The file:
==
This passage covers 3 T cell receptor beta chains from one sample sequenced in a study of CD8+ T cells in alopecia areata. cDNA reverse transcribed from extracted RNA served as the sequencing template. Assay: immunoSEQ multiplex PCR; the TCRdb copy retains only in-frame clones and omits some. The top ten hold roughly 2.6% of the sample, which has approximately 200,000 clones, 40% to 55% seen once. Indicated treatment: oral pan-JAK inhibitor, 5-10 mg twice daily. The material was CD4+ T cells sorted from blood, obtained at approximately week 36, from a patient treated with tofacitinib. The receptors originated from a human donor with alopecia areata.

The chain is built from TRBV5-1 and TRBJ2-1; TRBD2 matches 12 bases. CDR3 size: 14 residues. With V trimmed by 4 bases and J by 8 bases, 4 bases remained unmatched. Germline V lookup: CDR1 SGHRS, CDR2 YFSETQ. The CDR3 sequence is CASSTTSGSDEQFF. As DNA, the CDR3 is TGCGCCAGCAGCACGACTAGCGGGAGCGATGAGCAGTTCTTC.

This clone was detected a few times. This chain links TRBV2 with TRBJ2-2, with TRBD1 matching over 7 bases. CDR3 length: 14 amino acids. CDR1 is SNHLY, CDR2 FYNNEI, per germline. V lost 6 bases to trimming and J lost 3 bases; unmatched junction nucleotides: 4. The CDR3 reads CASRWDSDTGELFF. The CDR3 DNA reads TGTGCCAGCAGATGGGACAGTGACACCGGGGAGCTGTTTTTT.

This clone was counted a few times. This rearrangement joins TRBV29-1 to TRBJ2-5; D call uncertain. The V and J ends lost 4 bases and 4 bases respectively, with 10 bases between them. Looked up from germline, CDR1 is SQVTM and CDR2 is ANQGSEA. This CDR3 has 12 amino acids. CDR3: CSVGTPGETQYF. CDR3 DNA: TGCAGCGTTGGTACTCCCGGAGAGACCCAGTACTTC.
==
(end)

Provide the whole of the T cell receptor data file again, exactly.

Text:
This passage covers 3 T cell receptor beta chains from one sample sequenced in a study of CD8+ T cells in alopecia areata. cDNA reverse transcribed from extracted RNA served as the sequencing template. Assay: immunoSEQ multiplex PCR; the TCRdb copy retains only in-frame clones and omits some. The top ten hold roughly 2.6% of the sample, which has approximately 200,000 clones, 40% to 55% seen once. Indicated treatment: oral pan-JAK inhibitor, 5-10 mg twice daily. The material was CD4+ T cells sorted from blood, obtained at approximately week 36, from a patient treated with tofacitinib. The receptors originated from a human donor with alopecia areata.

The chain is built from TRBV5-1 and TRBJ2-1; TRBD2 matches 12 bases. CDR3 size: 14 residues. With V trimmed by 4 bases and J by 8 bases, 4 bases remained unmatched. Germline V lookup: CDR1 SGHRS, CDR2 YFSETQ. The CDR3 sequence is CASSTTSGSDEQFF. As DNA, the CDR3 is TGCGCCAGCAGCACGACTAGCGGGAGCGATGAGCAGTTCTTC.

This clone was detected a few times. This chain links TRBV2 with TRBJ2-2, with TRBD1 matching over 7 bases. CDR3 length: 14 amino acids. CDR1 is SNHLY, CDR2 FYNNEI, per germline. V lost 6 bases to trimming and J lost 3 bases; unmatched junction nucleotides: 4. The CDR3 reads CASRWDSDTGELFF. The CDR3 DNA reads TGTGCCAGCAGATGGGACAGTGACACCGGGGAGCTGTTTTTT.

This clone was counted a few times. This rearrangement joins TRBV29-1 to TRBJ2-5; D call uncertain. The V and J ends lost 4 bases and 4 bases respectively, with 10 bases between them. Looked up from germline, CDR1 is SQVTM and CDR2 is ANQGSEA. This CDR3 has 12 amino acids. CDR3: CSVGTPGETQYF. CDR3 DNA: TGCAGCGTTGGTACTCCCGGAGAGACCCAGTACTTC.